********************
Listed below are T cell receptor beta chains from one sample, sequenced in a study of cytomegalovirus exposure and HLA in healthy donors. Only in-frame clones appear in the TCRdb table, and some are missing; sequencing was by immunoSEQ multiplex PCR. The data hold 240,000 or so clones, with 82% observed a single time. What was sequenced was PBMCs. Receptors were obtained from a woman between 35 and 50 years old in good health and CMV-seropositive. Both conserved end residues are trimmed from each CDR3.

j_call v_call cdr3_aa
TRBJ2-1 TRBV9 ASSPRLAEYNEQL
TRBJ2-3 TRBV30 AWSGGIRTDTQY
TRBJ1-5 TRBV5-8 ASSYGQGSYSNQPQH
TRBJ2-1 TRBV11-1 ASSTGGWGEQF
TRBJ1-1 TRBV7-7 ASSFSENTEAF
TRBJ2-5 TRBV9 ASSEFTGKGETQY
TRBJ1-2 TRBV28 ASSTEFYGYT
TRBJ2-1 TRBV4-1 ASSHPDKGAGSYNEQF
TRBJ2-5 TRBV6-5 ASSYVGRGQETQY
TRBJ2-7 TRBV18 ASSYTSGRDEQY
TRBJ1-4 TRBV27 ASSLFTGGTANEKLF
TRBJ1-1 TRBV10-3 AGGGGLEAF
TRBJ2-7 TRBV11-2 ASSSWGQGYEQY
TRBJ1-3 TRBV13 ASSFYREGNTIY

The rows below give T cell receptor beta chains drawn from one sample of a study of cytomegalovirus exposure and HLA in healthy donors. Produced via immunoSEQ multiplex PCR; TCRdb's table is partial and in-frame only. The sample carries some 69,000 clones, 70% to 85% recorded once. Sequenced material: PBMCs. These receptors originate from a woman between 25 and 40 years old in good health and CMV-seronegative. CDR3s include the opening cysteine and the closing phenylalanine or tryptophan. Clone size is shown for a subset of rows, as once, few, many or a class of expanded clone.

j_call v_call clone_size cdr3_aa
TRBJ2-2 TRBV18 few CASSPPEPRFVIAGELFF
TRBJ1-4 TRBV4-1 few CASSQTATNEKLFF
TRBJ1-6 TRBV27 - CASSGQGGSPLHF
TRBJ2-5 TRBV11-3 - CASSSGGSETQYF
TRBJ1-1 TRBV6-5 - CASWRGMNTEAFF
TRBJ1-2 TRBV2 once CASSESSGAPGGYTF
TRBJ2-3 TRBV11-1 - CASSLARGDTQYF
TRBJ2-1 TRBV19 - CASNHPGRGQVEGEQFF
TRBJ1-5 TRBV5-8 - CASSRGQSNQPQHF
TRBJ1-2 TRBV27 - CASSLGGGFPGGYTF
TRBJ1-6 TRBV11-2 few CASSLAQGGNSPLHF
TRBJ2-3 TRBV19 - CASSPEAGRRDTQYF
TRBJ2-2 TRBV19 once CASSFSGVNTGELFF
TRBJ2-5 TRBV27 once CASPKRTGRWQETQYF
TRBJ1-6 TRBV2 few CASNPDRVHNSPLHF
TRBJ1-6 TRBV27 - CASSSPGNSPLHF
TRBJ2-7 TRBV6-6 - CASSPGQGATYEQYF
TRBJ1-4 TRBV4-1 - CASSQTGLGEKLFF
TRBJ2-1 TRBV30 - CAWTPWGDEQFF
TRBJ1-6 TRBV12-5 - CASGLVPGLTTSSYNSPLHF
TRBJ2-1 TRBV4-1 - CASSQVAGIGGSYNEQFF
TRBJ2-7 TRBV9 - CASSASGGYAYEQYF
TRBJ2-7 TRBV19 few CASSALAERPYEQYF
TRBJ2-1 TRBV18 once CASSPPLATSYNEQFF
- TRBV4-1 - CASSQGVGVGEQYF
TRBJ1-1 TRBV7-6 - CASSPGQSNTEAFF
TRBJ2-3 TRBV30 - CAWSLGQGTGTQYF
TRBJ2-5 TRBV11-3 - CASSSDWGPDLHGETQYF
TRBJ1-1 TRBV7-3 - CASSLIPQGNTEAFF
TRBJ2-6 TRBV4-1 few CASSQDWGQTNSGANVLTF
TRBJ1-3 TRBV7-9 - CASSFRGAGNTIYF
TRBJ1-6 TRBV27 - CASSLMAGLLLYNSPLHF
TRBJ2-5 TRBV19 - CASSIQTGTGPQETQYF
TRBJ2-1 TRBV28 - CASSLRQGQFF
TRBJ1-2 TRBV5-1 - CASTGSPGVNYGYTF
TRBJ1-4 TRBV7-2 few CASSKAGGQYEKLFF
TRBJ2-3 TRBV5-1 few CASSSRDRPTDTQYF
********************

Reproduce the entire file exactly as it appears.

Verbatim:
Listed below are T cell receptor beta chains from one sample, sequenced in a study of cytomegalovirus exposure and HLA in healthy donors. Only in-frame clones appear in the TCRdb table, and some are missing; sequencing was by immunoSEQ multiplex PCR. The data hold 240,000 or so clones, with 82% observed a single time. What was sequenced was PBMCs. Receptors were obtained from a woman between 35 and 50 years old in good health and CMV-seropositive. Both conserved end residues are trimmed from each CDR3.

j_call v_call cdr3_aa
TRBJ2-1 TRBV9 ASSPRLAEYNEQL
TRBJ2-3 TRBV30 AWSGGIRTDTQY
TRBJ1-5 TRBV5-8 ASSYGQGSYSNQPQH
TRBJ2-1 TRBV11-1 ASSTGGWGEQF
TRBJ1-1 TRBV7-7 ASSFSENTEAF
TRBJ2-5 TRBV9 ASSEFTGKGETQY
TRBJ1-2 TRBV28 ASSTEFYGYT
TRBJ2-1 TRBV4-1 ASSHPDKGAGSYNEQF
TRBJ2-5 TRBV6-5 ASSYVGRGQETQY
TRBJ2-7 TRBV18 ASSYTSGRDEQY
TRBJ1-4 TRBV27 ASSLFTGGTANEKLF
TRBJ1-1 TRBV10-3 AGGGGLEAF
TRBJ2-7 TRBV11-2 ASSSWGQGYEQY
TRBJ1-3 TRBV13 ASSFYREGNTIY

The rows below give T cell receptor beta chains drawn from one sample of a study of cytomegalovirus exposure and HLA in healthy donors. Produced via immunoSEQ multiplex PCR; TCRdb's table is partial and in-frame only. The sample carries some 69,000 clones, 70% to 85% recorded once. Sequenced material: PBMCs. These receptors originate from a woman between 25 and 40 years old in good health and CMV-seronegative. CDR3s include the opening cysteine and the closing phenylalanine or tryptophan. Clone size is shown for a subset of rows, as once, few, many or a class of expanded clone.

j_call v_call clone_size cdr3_aa
TRBJ2-2 TRBV18 few CASSPPEPRFVIAGELFF
TRBJ1-4 TRBV4-1 few CASSQTATNEKLFF
TRBJ1-6 TRBV27 - CASSGQGGSPLHF
TRBJ2-5 TRBV11-3 - CASSSGGSETQYF
TRBJ1-1 TRBV6-5 - CASWRGMNTEAFF
TRBJ1-2 TRBV2 once CASSESSGAPGGYTF
TRBJ2-3 TRBV11-1 - CASSLARGDTQYF
TRBJ2-1 TRBV19 - CASNHPGRGQVEGEQFF
TRBJ1-5 TRBV5-8 - CASSRGQSNQPQHF
TRBJ1-2 TRBV27 - CASSLGGGFPGGYTF
TRBJ1-6 TRBV11-2 few CASSLAQGGNSPLHF
TRBJ2-3 TRBV19 - CASSPEAGRRDTQYF
TRBJ2-2 TRBV19 once CASSFSGVNTGELFF
TRBJ2-5 TRBV27 once CASPKRTGRWQETQYF
TRBJ1-6 TRBV2 few CASNPDRVHNSPLHF
TRBJ1-6 TRBV27 - CASSSPGNSPLHF
TRBJ2-7 TRBV6-6 - CASSPGQGATYEQYF
TRBJ1-4 TRBV4-1 - CASSQTGLGEKLFF
TRBJ2-1 TRBV30 - CAWTPWGDEQFF
TRBJ1-6 TRBV12-5 - CASGLVPGLTTSSYNSPLHF
TRBJ2-1 TRBV4-1 - CASSQVAGIGGSYNEQFF
TRBJ2-7 TRBV9 - CASSASGGYAYEQYF
TRBJ2-7 TRBV19 few CASSALAERPYEQYF
TRBJ2-1 TRBV18 once CASSPPLATSYNEQFF
- TRBV4-1 - CASSQGVGVGEQYF
TRBJ1-1 TRBV7-6 - CASSPGQSNTEAFF
TRBJ2-3 TRBV30 - CAWSLGQGTGTQYF
TRBJ2-5 TRBV11-3 - CASSSDWGPDLHGETQYF
TRBJ1-1 TRBV7-3 - CASSLIPQGNTEAFF
TRBJ2-6 TRBV4-1 few CASSQDWGQTNSGANVLTF
TRBJ1-3 TRBV7-9 - CASSFRGAGNTIYF
TRBJ1-6 TRBV27 - CASSLMAGLLLYNSPLHF
TRBJ2-5 TRBV19 - CASSIQTGTGPQETQYF
TRBJ2-1 TRBV28 - CASSLRQGQFF
TRBJ1-2 TRBV5-1 - CASTGSPGVNYGYTF
TRBJ1-4 TRBV7-2 few CASSKAGGQYEKLFF
TRBJ2-3 TRBV5-1 few CASSSRDRPTDTQYF